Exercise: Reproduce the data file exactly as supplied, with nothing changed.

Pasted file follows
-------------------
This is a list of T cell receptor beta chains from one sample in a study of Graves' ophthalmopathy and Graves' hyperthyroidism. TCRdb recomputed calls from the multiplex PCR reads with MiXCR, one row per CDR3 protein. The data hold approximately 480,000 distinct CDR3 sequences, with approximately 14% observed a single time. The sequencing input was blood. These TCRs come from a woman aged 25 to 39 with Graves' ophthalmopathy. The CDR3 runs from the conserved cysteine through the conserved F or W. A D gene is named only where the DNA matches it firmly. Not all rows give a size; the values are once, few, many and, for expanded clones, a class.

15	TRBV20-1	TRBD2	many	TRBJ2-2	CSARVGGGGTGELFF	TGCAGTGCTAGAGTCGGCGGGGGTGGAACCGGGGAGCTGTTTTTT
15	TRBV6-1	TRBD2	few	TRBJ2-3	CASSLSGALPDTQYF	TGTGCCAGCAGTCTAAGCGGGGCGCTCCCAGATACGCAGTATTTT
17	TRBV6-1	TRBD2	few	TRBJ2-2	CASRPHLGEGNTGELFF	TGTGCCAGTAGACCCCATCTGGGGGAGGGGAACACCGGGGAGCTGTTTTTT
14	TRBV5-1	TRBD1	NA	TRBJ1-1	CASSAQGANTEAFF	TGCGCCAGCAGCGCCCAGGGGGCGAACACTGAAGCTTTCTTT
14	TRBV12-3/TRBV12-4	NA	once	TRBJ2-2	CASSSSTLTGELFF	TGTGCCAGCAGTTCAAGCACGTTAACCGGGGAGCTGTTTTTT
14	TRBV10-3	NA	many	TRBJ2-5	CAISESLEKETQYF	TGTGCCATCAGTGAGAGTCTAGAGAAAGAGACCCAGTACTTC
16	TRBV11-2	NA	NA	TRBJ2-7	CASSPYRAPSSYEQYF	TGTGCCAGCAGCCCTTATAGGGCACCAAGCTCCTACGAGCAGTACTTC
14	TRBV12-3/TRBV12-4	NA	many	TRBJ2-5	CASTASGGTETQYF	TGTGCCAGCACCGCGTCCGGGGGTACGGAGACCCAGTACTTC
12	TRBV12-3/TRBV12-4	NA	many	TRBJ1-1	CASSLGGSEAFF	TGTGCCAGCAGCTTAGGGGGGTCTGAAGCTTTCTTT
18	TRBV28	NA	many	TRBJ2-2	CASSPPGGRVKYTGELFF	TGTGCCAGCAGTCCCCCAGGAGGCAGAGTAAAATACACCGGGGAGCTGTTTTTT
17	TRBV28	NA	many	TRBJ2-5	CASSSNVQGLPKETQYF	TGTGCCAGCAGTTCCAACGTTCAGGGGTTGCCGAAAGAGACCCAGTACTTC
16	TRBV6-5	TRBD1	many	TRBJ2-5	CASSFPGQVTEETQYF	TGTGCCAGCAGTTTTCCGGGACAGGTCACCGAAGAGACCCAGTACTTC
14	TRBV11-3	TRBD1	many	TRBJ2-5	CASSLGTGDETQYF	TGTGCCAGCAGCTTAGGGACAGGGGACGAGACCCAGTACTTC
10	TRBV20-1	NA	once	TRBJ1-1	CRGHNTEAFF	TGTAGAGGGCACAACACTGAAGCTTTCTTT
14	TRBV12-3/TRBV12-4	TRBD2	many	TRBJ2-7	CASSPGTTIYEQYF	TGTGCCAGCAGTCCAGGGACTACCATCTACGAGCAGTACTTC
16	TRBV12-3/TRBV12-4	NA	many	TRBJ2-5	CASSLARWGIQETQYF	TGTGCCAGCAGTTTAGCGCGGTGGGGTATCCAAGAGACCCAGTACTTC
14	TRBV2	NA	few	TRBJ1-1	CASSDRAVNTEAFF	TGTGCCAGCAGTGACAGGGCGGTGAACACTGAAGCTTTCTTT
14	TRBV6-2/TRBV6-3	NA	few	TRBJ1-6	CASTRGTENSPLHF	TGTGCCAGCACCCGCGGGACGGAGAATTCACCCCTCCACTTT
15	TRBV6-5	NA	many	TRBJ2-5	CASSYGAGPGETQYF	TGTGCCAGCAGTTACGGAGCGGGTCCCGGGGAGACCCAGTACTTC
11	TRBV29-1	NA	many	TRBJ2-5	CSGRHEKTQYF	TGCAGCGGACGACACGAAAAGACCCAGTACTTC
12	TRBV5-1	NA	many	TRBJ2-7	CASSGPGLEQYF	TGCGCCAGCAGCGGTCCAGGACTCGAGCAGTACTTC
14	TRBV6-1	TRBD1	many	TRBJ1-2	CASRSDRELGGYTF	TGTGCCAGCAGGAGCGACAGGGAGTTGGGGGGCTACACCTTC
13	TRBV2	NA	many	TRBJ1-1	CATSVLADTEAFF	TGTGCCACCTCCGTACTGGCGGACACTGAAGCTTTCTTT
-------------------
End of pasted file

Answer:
This is a list of T cell receptor beta chains from one sample in a study of Graves' ophthalmopathy and Graves' hyperthyroidism. TCRdb recomputed calls from the multiplex PCR reads with MiXCR, one row per CDR3 protein. The data hold approximately 480,000 distinct CDR3 sequences, with approximately 14% observed a single time. The sequencing input was blood. These TCRs come from a woman aged 25 to 39 with Graves' ophthalmopathy. The CDR3 runs from the conserved cysteine through the conserved F or W. A D gene is named only where the DNA matches it firmly. Not all rows give a size; the values are once, few, many and, for expanded clones, a class.

15	TRBV20-1	TRBD2	many	TRBJ2-2	CSARVGGGGTGELFF	TGCAGTGCTAGAGTCGGCGGGGGTGGAACCGGGGAGCTGTTTTTT
15	TRBV6-1	TRBD2	few	TRBJ2-3	CASSLSGALPDTQYF	TGTGCCAGCAGTCTAAGCGGGGCGCTCCCAGATACGCAGTATTTT
17	TRBV6-1	TRBD2	few	TRBJ2-2	CASRPHLGEGNTGELFF	TGTGCCAGTAGACCCCATCTGGGGGAGGGGAACACCGGGGAGCTGTTTTTT
14	TRBV5-1	TRBD1	NA	TRBJ1-1	CASSAQGANTEAFF	TGCGCCAGCAGCGCCCAGGGGGCGAACACTGAAGCTTTCTTT
14	TRBV12-3/TRBV12-4	NA	once	TRBJ2-2	CASSSSTLTGELFF	TGTGCCAGCAGTTCAAGCACGTTAACCGGGGAGCTGTTTTTT
14	TRBV10-3	NA	many	TRBJ2-5	CAISESLEKETQYF	TGTGCCATCAGTGAGAGTCTAGAGAAAGAGACCCAGTACTTC
16	TRBV11-2	NA	NA	TRBJ2-7	CASSPYRAPSSYEQYF	TGTGCCAGCAGCCCTTATAGGGCACCAAGCTCCTACGAGCAGTACTTC
14	TRBV12-3/TRBV12-4	NA	many	TRBJ2-5	CASTASGGTETQYF	TGTGCCAGCACCGCGTCCGGGGGTACGGAGACCCAGTACTTC
12	TRBV12-3/TRBV12-4	NA	many	TRBJ1-1	CASSLGGSEAFF	TGTGCCAGCAGCTTAGGGGGGTCTGAAGCTTTCTTT
18	TRBV28	NA	many	TRBJ2-2	CASSPPGGRVKYTGELFF	TGTGCCAGCAGTCCCCCAGGAGGCAGAGTAAAATACACCGGGGAGCTGTTTTTT
17	TRBV28	NA	many	TRBJ2-5	CASSSNVQGLPKETQYF	TGTGCCAGCAGTTCCAACGTTCAGGGGTTGCCGAAAGAGACCCAGTACTTC
16	TRBV6-5	TRBD1	many	TRBJ2-5	CASSFPGQVTEETQYF	TGTGCCAGCAGTTTTCCGGGACAGGTCACCGAAGAGACCCAGTACTTC
14	TRBV11-3	TRBD1	many	TRBJ2-5	CASSLGTGDETQYF	TGTGCCAGCAGCTTAGGGACAGGGGACGAGACCCAGTACTTC
10	TRBV20-1	NA	once	TRBJ1-1	CRGHNTEAFF	TGTAGAGGGCACAACACTGAAGCTTTCTTT
14	TRBV12-3/TRBV12-4	TRBD2	many	TRBJ2-7	CASSPGTTIYEQYF	TGTGCCAGCAGTCCAGGGACTACCATCTACGAGCAGTACTTC
16	TRBV12-3/TRBV12-4	NA	many	TRBJ2-5	CASSLARWGIQETQYF	TGTGCCAGCAGTTTAGCGCGGTGGGGTATCCAAGAGACCCAGTACTTC
14	TRBV2	NA	few	TRBJ1-1	CASSDRAVNTEAFF	TGTGCCAGCAGTGACAGGGCGGTGAACACTGAAGCTTTCTTT
14	TRBV6-2/TRBV6-3	NA	few	TRBJ1-6	CASTRGTENSPLHF	TGTGCCAGCACCCGCGGGACGGAGAATTCACCCCTCCACTTT
15	TRBV6-5	NA	many	TRBJ2-5	CASSYGAGPGETQYF	TGTGCCAGCAGTTACGGAGCGGGTCCCGGGGAGACCCAGTACTTC
11	TRBV29-1	NA	many	TRBJ2-5	CSGRHEKTQYF	TGCAGCGGACGACACGAAAAGACCCAGTACTTC
12	TRBV5-1	NA	many	TRBJ2-7	CASSGPGLEQYF	TGCGCCAGCAGCGGTCCAGGACTCGAGCAGTACTTC
14	TRBV6-1	TRBD1	many	TRBJ1-2	CASRSDRELGGYTF	TGTGCCAGCAGGAGCGACAGGGAGTTGGGGGGCTACACCTTC
13	TRBV2	NA	many	TRBJ1-1	CATSVLADTEAFF	TGTGCCACCTCCGTACTGGCGGACACTGAAGCTTTCTTT